Air Source Heat Pump

What is an Air Source Heat Pump? and what does an Air to Air heat pump mean?

We have talked about how the heat pump works and by now you understand  (much like an air conditioner) it transfers the heat from one place to another. The only difference between an air conditioner and a heat pump is that the it can reverse the cycle of the refrigerant using the reversing valve. This means that the it can cool or heat your house.

But where is that heat that it moves? The heat is in the AIR of your home.

So basically an Air To Air heat pump or Air source heat pump means it absorbs the heat from the air inside your home and rejects it the air outside your home. In the summer time it moves heat from inside- that’s why when you put your hand to feel the air coming out of your outdoor unit it feels hot.

And in the winter the it reverses the cycle and absorbs the heat from the outside air and moves (or rejects) this heat to the inside air of your home. Again a picture is worth a thousand words:

Air Source Heat pump Cooling
Air Source Heat pump Cooling

Got the picture? The Air to Air Heat Pump or Air Source Heat Pump transfers the heat back and forth between the home air and the outside air…

Having said that, I bet you have some questions so I will try to answer them:

First Question - In the winter time the air is cold outside so how can we absorb heat from a very cold air already?

In order to understand how this works fully please review the page on the theory behind the heat pump and the air conditioner (this page explains everything, I promise) . But a quick general answer is that even though the air is cold it still has some heat so if the Air to Air heat pump absorb even a little bit of heat from a huge amount of air, it adds up so it can heat up your home.

But in order to do that the refrigerant going to the outdoor coil has to be colder than the outside air for it to absorb any heat. That requirement creates a limit on how low the outdoor temperature can be for the heat pump to work. As a rule of thumb if the outdoor temperature is any colder than 400 F, the Air to Air heat pump will be very inefficient and will fail to give enough heat for comfort.

The reason is that the refrigerant going to the outdoor is colder than the outside air by about 20 degrees.  That’s means the coil temperature will go below 32 degrees- the freezing point of water.  In a humid climate or rainy weather the outdoor coil will freeze over.

Frozen heat pump outdoor coil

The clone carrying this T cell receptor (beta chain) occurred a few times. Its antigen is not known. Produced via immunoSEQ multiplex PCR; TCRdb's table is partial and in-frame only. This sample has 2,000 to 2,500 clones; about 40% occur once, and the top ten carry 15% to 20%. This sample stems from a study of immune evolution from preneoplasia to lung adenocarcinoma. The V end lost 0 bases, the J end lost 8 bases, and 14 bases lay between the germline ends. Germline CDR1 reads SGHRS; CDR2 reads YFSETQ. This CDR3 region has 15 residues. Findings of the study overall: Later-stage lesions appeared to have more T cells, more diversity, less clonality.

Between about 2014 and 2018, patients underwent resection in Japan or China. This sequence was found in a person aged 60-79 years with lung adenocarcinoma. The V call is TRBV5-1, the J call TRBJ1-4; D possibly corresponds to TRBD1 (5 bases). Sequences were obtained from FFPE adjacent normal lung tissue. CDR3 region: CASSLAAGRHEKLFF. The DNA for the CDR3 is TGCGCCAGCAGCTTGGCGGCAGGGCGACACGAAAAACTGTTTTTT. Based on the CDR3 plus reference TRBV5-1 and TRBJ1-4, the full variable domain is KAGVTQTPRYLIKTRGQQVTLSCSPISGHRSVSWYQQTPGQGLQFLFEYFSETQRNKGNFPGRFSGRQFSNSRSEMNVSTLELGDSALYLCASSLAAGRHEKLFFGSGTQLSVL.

Yup that’s ICE, frozen over an outdoor Air source heat pump coil, and that ice prevents the coil from working.  That’s why all Air to Air heat pumps have what we call it a de-ice or defrost cycle to melt iced up coil.  So if you live in a very cold climate like Canada an Air to Air Heat Pump or Air Source Heat Pump will have a hard time meeting your heating requirements.   

Most heat pumps have an electric coil heater to heat up your home when it is too cold for the normal Air to Air heat pump cycle.  We call this the Emergency Heater.  Some units also have a similar Auxiliary Heater.  These units will still provide enough heat for comfort when it is below 40 degrees outside.  However these electric resistance heaters are very inefficient and expensive to run (if they were cheaper you wouldn’t have a heat pump in the first place).  So you have effectively lost the energy saving benefits of a heat pump if the weather is below 40F for extended periods of time.

Please view the electric coil heater diagram:

Heat Pump auxiliary emerency heater

Second Question- How does can a or Air source heat pump (or an air conditioner for that matter) reject heat from the inside of the house to the outdoors when it is already so hot outside?

Well the answer is almost the same. You still need the refrigerant to have higher temperature than the outside air, for it to be able to move or reject heat. So there is still a practical limit for the outdoor temperature to be. But this limit is about 120F and it is very unusual to find 120F outdoor temperature anywhere.

Don’t get me wrong the hotter the outside temperature the harder your heat pump or your air-conditioner will have to work to keep up and the more hurt you will feel in your wallet when you pay your electric bill. It helps when you choose the location of the outdoor equipment to make sure there is no additional heat load on it- for example, don’t put it on a flat black tar roof. Put it in the shade with sufficient ventilation if you live in a very hot area and make sure the temperature where you locate the equipment is not more than the ambient outdoor temperature.


· Air to Air Heat Pumps can be very efficient and cost effective systems. Since they are by far the most efficient electric HVAC systems they are especially cost effective if you live in area where the price of natural gas is more expensive than the electricity.

· They also make sense if you live in a rural area where it is difficult to get natural gas or propane.

· In a cold climate areas Air to Air Heat Pump or Air source Heat Pump will have a very hard time & sometimes may fail when the outdoor temperature falls below 35o F.

· The Heat Pump thermostat is completely different from and more complex than the air conditioner thermostat, because the Heat Pump thermostat controls the heat pump itself as well as the Auxiliary Heater, the Emergency Heater and the Reversing Valve.

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